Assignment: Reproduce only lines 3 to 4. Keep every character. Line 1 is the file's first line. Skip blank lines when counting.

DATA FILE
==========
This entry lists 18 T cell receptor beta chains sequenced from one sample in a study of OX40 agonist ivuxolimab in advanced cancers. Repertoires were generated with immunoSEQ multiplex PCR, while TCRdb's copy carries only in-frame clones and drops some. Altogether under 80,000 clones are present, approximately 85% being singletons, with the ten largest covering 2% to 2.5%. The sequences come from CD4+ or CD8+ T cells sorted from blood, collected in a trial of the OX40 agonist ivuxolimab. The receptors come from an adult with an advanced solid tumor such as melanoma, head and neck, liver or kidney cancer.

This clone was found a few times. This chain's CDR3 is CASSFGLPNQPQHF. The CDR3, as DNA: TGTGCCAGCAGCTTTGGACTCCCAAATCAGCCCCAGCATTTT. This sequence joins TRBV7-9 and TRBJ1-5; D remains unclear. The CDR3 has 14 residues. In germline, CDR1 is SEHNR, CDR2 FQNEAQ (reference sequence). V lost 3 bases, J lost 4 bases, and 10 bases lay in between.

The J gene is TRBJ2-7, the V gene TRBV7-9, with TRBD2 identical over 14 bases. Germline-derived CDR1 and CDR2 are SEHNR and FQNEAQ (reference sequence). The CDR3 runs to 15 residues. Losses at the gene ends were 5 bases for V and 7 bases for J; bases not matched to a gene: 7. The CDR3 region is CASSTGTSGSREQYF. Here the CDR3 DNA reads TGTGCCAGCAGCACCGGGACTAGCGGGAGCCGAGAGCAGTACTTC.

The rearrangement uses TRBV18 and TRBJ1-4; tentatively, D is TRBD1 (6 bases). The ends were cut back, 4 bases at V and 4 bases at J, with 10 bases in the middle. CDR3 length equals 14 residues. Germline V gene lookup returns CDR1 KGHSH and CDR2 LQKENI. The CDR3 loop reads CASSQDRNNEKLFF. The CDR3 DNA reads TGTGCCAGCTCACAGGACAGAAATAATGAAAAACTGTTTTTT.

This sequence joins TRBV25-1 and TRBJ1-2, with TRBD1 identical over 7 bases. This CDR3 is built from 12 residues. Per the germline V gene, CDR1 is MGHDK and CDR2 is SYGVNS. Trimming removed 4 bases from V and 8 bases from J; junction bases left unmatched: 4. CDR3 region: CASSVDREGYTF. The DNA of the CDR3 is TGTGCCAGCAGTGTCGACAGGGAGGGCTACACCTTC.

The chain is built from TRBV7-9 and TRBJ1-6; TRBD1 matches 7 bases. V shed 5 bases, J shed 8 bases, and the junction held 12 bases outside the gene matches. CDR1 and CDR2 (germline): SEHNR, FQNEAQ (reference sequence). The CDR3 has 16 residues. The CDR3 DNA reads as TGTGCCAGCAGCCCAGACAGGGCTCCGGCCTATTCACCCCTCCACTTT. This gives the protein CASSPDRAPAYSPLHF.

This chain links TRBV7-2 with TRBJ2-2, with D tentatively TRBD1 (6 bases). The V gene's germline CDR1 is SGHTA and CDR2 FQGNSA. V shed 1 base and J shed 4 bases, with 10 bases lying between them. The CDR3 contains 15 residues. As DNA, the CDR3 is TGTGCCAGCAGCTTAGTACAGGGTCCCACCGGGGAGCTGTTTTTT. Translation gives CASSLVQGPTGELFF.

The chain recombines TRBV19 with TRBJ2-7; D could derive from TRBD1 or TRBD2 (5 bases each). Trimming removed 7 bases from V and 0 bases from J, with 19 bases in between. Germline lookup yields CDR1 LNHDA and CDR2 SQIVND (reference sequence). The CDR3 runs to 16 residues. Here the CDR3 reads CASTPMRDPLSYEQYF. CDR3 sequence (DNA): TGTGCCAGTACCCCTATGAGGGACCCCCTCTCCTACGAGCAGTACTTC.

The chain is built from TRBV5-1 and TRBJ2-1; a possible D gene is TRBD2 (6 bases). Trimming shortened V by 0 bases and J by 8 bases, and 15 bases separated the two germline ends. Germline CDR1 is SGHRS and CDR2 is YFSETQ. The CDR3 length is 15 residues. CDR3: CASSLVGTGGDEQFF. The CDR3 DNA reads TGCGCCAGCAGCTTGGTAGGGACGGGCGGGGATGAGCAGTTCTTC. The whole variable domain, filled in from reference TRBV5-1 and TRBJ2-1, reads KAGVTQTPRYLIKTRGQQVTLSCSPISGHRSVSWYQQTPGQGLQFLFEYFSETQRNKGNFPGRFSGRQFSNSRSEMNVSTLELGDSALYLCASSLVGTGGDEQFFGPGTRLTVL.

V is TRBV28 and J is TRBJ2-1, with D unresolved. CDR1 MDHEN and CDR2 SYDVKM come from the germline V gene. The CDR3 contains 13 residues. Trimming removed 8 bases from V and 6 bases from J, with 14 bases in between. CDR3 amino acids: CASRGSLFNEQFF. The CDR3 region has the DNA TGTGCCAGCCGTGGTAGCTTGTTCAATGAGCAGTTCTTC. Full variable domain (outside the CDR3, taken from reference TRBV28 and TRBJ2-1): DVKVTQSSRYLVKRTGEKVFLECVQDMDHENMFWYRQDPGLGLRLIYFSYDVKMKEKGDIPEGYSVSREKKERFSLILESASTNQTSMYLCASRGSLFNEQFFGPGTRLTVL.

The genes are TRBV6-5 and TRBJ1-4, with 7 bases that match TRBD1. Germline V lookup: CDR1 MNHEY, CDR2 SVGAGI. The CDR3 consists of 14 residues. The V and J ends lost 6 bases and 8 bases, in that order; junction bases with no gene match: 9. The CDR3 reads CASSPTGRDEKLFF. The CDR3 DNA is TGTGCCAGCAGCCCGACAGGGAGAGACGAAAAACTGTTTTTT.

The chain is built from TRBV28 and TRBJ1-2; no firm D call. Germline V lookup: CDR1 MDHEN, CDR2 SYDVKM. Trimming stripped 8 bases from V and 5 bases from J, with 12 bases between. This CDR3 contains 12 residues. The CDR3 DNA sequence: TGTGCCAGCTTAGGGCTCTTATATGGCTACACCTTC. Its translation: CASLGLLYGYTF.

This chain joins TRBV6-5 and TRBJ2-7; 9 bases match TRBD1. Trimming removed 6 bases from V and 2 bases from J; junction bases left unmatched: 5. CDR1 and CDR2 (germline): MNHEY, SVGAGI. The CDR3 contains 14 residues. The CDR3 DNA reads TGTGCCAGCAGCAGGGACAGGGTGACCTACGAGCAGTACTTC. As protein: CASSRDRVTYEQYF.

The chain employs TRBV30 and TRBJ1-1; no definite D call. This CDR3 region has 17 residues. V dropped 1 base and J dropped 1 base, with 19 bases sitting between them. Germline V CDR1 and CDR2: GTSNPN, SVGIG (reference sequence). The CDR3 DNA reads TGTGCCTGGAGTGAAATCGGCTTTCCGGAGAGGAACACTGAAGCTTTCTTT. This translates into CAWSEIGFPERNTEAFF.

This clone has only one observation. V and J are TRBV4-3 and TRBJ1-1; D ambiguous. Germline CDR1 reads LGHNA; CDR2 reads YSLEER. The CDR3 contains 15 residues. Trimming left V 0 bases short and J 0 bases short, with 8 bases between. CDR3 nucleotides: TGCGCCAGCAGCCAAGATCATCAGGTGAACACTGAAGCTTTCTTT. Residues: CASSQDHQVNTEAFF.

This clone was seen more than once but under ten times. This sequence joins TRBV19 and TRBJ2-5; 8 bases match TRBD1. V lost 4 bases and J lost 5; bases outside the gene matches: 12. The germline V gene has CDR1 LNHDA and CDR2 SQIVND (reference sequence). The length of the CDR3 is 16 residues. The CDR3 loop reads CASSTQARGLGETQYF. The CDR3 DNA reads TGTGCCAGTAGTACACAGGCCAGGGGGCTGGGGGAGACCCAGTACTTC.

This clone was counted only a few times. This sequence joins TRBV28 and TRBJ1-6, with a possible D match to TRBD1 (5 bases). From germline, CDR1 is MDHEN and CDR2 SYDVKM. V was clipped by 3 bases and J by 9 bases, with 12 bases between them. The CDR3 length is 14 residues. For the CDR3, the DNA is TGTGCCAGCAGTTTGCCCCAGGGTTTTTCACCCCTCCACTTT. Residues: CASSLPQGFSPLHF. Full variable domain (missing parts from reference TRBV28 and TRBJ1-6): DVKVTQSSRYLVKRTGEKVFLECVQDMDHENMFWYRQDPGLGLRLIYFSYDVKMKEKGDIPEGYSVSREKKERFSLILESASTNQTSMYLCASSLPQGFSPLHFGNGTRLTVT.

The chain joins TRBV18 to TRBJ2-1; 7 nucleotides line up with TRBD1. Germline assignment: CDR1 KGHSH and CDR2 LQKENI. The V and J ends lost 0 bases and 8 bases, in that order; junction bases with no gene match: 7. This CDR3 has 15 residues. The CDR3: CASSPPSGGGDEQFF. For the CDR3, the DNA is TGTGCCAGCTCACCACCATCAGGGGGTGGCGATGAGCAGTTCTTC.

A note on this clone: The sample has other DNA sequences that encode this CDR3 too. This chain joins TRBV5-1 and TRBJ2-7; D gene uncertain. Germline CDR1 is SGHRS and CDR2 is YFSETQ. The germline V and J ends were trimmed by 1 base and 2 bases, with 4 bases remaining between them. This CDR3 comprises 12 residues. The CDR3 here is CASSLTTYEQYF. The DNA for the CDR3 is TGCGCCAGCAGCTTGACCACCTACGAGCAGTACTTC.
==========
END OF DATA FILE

The J gene is TRBJ2-7, the V gene TRBV7-9, with TRBD2 identical over 14 bases. Germline-derived CDR1 and CDR2 are SEHNR and FQNEAQ (reference sequence). The CDR3 runs to 15 residues. Losses at the gene ends were 5 bases for V and 7 bases for J; bases not matched to a gene: 7. The CDR3 region is CASSTGTSGSREQYF. Here the CDR3 DNA reads TGTGCCAGCAGCACCGGGACTAGCGGGAGCCGAGAGCAGTACTTC.

The rearrangement uses TRBV18 and TRBJ1-4; tentatively, D is TRBD1 (6 bases). The ends were cut back, 4 bases at V and 4 bases at J, with 10 bases in the middle. CDR3 length equals 14 residues. Germline V gene lookup returns CDR1 KGHSH and CDR2 LQKENI. The CDR3 loop reads CASSQDRNNEKLFF. The CDR3 DNA reads TGTGCCAGCTCACAGGACAGAAATAATGAAAAACTGTTTTTT.